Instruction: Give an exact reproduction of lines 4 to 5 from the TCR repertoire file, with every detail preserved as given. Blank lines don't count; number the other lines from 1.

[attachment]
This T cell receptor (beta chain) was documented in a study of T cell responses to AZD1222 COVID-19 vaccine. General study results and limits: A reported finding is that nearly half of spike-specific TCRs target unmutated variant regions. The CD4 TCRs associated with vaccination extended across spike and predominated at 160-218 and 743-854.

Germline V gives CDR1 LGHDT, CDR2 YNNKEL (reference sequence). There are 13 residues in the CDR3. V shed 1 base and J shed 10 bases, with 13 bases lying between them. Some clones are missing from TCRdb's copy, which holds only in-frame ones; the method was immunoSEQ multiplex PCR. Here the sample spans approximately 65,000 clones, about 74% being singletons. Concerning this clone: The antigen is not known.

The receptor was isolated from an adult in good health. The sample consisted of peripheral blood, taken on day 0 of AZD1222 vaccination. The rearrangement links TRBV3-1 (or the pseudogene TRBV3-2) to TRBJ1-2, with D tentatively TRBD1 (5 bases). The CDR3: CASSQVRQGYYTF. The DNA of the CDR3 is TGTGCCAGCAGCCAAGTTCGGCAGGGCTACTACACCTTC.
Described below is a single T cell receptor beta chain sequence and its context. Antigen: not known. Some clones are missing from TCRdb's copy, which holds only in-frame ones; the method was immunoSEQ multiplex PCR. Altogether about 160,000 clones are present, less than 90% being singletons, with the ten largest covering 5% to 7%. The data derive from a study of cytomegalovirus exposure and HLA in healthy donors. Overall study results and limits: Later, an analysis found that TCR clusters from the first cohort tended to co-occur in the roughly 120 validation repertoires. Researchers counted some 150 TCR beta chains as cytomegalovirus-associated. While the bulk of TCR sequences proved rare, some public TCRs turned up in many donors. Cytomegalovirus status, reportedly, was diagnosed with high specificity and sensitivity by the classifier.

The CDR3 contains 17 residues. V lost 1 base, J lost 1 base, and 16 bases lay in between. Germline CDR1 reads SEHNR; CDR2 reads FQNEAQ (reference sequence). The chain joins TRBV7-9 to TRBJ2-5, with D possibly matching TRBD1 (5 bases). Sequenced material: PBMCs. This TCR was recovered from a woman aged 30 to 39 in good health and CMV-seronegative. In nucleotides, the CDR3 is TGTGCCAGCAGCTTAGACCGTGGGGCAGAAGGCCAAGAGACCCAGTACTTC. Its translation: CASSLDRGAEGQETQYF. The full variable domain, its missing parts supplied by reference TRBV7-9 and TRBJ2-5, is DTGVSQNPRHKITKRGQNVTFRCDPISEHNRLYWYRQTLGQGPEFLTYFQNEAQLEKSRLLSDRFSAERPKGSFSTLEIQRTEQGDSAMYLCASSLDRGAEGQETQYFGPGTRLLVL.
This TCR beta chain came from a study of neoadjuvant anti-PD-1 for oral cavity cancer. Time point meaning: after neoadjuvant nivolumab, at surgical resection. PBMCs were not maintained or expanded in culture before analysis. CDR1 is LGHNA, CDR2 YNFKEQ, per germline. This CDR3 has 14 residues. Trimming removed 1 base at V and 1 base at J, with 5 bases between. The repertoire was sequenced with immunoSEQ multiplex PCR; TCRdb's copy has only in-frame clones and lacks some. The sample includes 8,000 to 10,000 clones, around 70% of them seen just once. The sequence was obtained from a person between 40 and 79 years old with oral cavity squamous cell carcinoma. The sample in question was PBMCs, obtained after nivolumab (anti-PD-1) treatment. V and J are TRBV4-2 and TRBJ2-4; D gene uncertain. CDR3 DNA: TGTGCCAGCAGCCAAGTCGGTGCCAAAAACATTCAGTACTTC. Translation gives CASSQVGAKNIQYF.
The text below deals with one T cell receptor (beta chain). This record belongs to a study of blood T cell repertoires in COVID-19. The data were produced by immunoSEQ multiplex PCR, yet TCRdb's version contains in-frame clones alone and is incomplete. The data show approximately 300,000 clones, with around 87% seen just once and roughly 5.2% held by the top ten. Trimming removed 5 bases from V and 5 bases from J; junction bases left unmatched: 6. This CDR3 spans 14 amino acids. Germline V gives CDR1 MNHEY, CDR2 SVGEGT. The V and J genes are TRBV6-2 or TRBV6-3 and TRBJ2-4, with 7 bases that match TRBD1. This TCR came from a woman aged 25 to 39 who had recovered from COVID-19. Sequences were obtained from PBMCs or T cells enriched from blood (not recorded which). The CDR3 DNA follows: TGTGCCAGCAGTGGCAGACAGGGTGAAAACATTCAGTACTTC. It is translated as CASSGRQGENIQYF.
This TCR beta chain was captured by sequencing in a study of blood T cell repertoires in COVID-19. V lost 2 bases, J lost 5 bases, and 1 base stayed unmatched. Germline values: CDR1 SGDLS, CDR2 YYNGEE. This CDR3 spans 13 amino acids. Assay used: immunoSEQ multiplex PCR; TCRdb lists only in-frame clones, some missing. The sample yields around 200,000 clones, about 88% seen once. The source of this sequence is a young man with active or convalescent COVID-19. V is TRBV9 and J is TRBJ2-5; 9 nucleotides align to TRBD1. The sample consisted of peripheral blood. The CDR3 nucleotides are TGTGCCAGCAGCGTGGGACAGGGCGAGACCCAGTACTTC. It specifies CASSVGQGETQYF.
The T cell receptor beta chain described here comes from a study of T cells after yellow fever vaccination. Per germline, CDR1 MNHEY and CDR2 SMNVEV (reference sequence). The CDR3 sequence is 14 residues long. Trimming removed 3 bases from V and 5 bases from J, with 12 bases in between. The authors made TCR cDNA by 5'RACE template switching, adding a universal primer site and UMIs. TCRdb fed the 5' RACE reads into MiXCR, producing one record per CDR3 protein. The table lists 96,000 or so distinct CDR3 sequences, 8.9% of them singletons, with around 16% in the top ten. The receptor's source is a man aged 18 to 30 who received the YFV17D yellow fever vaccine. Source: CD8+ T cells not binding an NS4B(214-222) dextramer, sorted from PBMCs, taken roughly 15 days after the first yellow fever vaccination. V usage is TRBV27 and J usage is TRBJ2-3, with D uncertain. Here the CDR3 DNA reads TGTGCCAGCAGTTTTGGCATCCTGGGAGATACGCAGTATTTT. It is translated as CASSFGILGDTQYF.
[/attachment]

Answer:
Described below is a single T cell receptor beta chain sequence and its context. Antigen: not known. Some clones are missing from TCRdb's copy, which holds only in-frame ones; the method was immunoSEQ multiplex PCR. Altogether about 160,000 clones are present, less than 90% being singletons, with the ten largest covering 5% to 7%. The data derive from a study of cytomegalovirus exposure and HLA in healthy donors. Overall study results and limits: Later, an analysis found that TCR clusters from the first cohort tended to co-occur in the roughly 120 validation repertoires. Researchers counted some 150 TCR beta chains as cytomegalovirus-associated. While the bulk of TCR sequences proved rare, some public TCRs turned up in many donors. Cytomegalovirus status, reportedly, was diagnosed with high specificity and sensitivity by the classifier.

The CDR3 contains 17 residues. V lost 1 base, J lost 1 base, and 16 bases lay in between. Germline CDR1 reads SEHNR; CDR2 reads FQNEAQ (reference sequence). The chain joins TRBV7-9 to TRBJ2-5, with D possibly matching TRBD1 (5 bases). Sequenced material: PBMCs. This TCR was recovered from a woman aged 30 to 39 in good health and CMV-seronegative. In nucleotides, the CDR3 is TGTGCCAGCAGCTTAGACCGTGGGGCAGAAGGCCAAGAGACCCAGTACTTC. Its translation: CASSLDRGAEGQETQYF. The full variable domain, its missing parts supplied by reference TRBV7-9 and TRBJ2-5, is DTGVSQNPRHKITKRGQNVTFRCDPISEHNRLYWYRQTLGQGPEFLTYFQNEAQLEKSRLLSDRFSAERPKGSFSTLEIQRTEQGDSAMYLCASSLDRGAEGQETQYFGPGTRLLVL.